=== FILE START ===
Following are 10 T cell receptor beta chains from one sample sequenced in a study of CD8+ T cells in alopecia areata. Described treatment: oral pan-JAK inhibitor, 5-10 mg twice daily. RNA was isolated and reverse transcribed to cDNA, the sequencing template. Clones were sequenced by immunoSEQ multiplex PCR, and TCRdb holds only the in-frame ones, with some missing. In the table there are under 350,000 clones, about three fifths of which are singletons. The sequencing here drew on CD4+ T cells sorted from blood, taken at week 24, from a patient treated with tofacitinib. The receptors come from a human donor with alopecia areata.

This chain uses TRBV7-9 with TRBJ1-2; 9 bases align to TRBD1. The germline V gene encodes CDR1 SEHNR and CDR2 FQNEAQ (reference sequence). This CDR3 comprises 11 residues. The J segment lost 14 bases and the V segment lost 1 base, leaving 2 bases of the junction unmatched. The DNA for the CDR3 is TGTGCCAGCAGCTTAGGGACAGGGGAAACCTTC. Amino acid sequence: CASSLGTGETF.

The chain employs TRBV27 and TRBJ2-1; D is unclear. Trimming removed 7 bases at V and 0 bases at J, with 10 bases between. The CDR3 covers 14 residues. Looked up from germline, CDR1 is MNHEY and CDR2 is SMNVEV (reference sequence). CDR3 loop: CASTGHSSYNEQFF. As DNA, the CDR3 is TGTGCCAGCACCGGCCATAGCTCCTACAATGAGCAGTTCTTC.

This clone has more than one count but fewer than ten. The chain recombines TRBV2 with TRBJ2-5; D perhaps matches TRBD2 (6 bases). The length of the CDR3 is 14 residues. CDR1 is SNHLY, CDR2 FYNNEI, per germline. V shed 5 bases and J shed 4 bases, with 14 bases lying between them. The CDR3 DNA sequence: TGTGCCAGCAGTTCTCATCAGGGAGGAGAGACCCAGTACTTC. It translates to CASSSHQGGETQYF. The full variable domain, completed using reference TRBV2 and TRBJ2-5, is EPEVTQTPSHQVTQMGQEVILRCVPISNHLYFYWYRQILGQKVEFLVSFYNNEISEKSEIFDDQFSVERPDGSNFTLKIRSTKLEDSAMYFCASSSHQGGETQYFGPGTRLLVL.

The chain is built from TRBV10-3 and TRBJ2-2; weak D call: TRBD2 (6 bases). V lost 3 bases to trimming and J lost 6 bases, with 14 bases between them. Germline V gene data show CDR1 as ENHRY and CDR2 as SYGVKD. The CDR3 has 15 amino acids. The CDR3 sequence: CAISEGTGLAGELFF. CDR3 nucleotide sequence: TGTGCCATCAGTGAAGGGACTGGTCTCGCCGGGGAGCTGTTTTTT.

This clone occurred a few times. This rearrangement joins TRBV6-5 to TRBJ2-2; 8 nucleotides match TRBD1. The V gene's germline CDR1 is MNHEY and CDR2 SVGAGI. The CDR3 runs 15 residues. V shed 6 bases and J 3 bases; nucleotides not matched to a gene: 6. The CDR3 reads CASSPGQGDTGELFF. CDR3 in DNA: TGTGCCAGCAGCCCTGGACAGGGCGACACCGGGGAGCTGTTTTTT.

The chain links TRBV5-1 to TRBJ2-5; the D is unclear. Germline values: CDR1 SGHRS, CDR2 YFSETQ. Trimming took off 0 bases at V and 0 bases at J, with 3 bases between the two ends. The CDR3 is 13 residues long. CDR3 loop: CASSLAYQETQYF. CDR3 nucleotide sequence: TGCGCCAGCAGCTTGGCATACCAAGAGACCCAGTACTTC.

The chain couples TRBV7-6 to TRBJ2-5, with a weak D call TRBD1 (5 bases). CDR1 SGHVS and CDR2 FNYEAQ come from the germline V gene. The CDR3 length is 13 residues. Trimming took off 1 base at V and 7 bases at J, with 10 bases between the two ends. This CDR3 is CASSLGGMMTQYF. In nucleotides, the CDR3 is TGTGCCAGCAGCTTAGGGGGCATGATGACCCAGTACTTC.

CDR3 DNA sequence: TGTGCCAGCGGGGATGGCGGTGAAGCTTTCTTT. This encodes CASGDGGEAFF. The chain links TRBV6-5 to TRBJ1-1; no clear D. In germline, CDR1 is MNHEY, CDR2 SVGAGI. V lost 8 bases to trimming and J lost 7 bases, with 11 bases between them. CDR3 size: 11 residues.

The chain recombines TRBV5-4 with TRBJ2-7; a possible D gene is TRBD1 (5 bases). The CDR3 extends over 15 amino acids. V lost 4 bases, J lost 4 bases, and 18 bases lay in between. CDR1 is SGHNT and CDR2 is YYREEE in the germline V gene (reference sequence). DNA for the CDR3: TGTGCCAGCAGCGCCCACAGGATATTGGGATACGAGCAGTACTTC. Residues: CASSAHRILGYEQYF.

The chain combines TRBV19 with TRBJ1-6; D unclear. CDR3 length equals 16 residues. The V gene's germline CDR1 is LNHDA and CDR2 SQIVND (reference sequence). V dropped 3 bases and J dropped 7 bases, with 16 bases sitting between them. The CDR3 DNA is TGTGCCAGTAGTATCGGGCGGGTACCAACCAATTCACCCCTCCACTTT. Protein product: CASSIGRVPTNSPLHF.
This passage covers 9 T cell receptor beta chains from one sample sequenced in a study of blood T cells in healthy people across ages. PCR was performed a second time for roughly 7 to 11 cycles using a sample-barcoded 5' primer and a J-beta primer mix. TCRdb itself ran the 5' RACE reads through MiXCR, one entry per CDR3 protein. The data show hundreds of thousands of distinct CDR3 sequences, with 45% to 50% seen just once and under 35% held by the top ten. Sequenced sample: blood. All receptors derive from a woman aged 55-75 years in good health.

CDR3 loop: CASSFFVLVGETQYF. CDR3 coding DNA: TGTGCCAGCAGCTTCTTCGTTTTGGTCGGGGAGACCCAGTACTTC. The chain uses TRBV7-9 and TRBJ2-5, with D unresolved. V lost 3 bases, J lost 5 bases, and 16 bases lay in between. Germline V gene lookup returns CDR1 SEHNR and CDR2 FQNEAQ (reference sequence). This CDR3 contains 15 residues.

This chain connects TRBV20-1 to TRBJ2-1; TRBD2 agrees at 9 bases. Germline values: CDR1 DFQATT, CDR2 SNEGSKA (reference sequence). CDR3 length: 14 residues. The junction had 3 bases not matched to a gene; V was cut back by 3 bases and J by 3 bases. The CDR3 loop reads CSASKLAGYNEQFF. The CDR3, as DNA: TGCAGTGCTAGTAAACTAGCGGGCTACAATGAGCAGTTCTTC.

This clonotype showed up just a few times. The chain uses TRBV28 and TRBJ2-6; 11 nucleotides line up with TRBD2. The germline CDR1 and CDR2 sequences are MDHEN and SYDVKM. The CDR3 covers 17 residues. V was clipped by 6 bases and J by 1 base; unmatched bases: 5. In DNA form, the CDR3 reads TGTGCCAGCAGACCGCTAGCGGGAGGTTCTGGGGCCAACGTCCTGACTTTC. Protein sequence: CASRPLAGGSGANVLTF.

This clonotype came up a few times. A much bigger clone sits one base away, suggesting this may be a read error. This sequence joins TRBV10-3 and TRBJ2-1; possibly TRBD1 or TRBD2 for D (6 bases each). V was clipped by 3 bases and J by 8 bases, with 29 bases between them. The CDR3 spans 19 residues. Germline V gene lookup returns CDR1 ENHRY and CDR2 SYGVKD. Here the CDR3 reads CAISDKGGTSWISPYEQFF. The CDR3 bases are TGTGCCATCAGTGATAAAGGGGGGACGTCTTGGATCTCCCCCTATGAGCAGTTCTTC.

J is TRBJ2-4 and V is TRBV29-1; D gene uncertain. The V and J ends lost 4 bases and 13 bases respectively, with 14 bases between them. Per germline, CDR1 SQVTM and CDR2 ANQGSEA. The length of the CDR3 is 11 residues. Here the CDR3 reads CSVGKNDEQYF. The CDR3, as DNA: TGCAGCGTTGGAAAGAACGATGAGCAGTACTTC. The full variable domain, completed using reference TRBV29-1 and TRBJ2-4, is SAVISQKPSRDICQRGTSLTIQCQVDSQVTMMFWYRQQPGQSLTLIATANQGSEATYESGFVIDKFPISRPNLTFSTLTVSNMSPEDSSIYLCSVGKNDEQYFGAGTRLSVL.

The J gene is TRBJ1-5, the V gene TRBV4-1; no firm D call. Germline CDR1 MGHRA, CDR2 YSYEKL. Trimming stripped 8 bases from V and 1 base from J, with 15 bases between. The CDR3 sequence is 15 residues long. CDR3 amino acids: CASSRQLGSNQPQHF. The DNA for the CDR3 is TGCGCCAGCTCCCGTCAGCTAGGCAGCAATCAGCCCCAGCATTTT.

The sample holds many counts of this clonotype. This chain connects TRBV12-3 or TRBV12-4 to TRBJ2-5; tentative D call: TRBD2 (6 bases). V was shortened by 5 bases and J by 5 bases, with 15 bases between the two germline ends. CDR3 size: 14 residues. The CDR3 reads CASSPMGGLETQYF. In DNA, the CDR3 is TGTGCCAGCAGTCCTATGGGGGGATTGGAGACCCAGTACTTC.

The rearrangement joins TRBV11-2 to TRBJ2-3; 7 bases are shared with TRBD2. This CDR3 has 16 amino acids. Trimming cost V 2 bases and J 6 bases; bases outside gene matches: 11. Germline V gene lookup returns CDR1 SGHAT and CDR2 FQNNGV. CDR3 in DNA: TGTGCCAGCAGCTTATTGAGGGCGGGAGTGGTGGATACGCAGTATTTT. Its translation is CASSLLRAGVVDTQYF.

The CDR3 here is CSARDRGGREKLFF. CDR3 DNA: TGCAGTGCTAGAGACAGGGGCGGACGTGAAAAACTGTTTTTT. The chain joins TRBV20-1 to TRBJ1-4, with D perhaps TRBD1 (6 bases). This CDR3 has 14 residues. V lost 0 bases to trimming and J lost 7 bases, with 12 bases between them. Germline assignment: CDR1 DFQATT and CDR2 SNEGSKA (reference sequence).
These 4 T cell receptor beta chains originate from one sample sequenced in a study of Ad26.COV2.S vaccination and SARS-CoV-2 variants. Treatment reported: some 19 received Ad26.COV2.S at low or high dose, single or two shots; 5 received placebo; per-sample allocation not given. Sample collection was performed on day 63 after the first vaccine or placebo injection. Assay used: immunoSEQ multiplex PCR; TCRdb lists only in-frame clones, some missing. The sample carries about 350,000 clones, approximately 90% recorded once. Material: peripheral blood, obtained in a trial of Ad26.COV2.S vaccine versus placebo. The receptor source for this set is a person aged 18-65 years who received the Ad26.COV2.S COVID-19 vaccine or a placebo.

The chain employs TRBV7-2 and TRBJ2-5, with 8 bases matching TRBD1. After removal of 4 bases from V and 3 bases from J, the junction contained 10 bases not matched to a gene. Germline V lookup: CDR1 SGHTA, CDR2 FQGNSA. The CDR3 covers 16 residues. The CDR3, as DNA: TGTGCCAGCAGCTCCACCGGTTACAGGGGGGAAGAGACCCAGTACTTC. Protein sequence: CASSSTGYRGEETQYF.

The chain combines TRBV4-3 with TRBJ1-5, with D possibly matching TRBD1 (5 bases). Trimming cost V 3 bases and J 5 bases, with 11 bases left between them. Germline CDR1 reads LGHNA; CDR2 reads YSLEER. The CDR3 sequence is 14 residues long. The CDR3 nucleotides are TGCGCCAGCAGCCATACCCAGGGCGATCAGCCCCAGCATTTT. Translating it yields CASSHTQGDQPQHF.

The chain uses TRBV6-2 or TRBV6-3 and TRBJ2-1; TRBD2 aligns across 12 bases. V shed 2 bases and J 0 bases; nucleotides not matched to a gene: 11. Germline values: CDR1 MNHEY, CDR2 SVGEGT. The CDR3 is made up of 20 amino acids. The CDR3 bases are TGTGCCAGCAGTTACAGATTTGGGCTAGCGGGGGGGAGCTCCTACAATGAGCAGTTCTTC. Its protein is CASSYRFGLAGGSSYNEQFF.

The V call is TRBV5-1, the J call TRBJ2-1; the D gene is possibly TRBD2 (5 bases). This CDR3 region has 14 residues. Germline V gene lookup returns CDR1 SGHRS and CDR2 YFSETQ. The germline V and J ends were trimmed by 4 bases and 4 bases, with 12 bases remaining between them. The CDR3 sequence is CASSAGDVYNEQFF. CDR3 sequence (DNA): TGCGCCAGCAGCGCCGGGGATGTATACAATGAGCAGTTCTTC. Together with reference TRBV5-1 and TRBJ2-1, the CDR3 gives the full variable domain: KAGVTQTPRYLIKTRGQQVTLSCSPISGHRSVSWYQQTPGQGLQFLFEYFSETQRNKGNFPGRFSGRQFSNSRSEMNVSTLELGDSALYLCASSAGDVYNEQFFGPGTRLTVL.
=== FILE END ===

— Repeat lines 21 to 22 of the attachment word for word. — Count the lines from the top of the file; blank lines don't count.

The CDR3 here is CSARDRGGREKLFF. CDR3 DNA: TGCAGTGCTAGAGACAGGGGCGGACGTGAAAAACTGTTTTTT. The chain joins TRBV20-1 to TRBJ1-4, with D perhaps TRBD1 (6 bases). This CDR3 has 14 residues. V lost 0 bases to trimming and J lost 7 bases, with 12 bases between them. Germline assignment: CDR1 DFQATT and CDR2 SNEGSKA (reference sequence).
These 4 T cell receptor beta chains originate from one sample sequenced in a study of Ad26.COV2.S vaccination and SARS-CoV-2 variants. Treatment reported: some 19 received Ad26.COV2.S at low or high dose, single or two shots; 5 received placebo; per-sample allocation not given. Sample collection was performed on day 63 after the first vaccine or placebo injection. Assay used: immunoSEQ multiplex PCR; TCRdb lists only in-frame clones, some missing. The sample carries about 350,000 clones, approximately 90% recorded once. Material: peripheral blood, obtained in a trial of Ad26.COV2.S vaccine versus placebo. The receptor source for this set is a person aged 18-65 years who received the Ad26.COV2.S COVID-19 vaccine or a placebo.